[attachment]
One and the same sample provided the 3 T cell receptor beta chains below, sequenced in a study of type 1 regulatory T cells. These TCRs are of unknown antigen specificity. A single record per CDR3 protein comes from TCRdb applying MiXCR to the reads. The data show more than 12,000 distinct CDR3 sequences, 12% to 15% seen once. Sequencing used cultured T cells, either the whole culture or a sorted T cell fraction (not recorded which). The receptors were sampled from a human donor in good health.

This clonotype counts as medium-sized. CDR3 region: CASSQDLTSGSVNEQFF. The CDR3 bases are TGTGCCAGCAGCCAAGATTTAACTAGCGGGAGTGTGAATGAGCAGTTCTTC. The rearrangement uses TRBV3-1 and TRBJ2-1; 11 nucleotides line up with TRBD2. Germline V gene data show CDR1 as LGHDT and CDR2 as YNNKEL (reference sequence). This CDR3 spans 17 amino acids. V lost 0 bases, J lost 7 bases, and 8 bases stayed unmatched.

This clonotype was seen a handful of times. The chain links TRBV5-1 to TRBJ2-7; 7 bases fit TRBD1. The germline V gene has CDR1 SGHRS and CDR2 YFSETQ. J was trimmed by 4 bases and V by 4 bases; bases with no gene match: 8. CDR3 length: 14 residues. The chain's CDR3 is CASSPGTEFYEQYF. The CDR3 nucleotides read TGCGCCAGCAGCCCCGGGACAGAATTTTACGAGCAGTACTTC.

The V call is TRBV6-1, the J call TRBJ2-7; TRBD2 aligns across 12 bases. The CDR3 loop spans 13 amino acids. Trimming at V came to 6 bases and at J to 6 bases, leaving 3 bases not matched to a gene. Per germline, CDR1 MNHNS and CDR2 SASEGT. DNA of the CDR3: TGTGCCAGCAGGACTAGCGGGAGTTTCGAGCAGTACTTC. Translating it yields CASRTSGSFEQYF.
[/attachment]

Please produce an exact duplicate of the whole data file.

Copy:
One and the same sample provided the 3 T cell receptor beta chains below, sequenced in a study of type 1 regulatory T cells. These TCRs are of unknown antigen specificity. A single record per CDR3 protein comes from TCRdb applying MiXCR to the reads. The data show more than 12,000 distinct CDR3 sequences, 12% to 15% seen once. Sequencing used cultured T cells, either the whole culture or a sorted T cell fraction (not recorded which). The receptors were sampled from a human donor in good health.

This clonotype counts as medium-sized. CDR3 region: CASSQDLTSGSVNEQFF. The CDR3 bases are TGTGCCAGCAGCCAAGATTTAACTAGCGGGAGTGTGAATGAGCAGTTCTTC. The rearrangement uses TRBV3-1 and TRBJ2-1; 11 nucleotides line up with TRBD2. Germline V gene data show CDR1 as LGHDT and CDR2 as YNNKEL (reference sequence). This CDR3 spans 17 amino acids. V lost 0 bases, J lost 7 bases, and 8 bases stayed unmatched.

This clonotype was seen a handful of times. The chain links TRBV5-1 to TRBJ2-7; 7 bases fit TRBD1. The germline V gene has CDR1 SGHRS and CDR2 YFSETQ. J was trimmed by 4 bases and V by 4 bases; bases with no gene match: 8. CDR3 length: 14 residues. The chain's CDR3 is CASSPGTEFYEQYF. The CDR3 nucleotides read TGCGCCAGCAGCCCCGGGACAGAATTTTACGAGCAGTACTTC.

The V call is TRBV6-1, the J call TRBJ2-7; TRBD2 aligns across 12 bases. The CDR3 loop spans 13 amino acids. Trimming at V came to 6 bases and at J to 6 bases, leaving 3 bases not matched to a gene. Per germline, CDR1 MNHNS and CDR2 SASEGT. DNA of the CDR3: TGTGCCAGCAGGACTAGCGGGAGTTTCGAGCAGTACTTC. Translating it yields CASRTSGSFEQYF.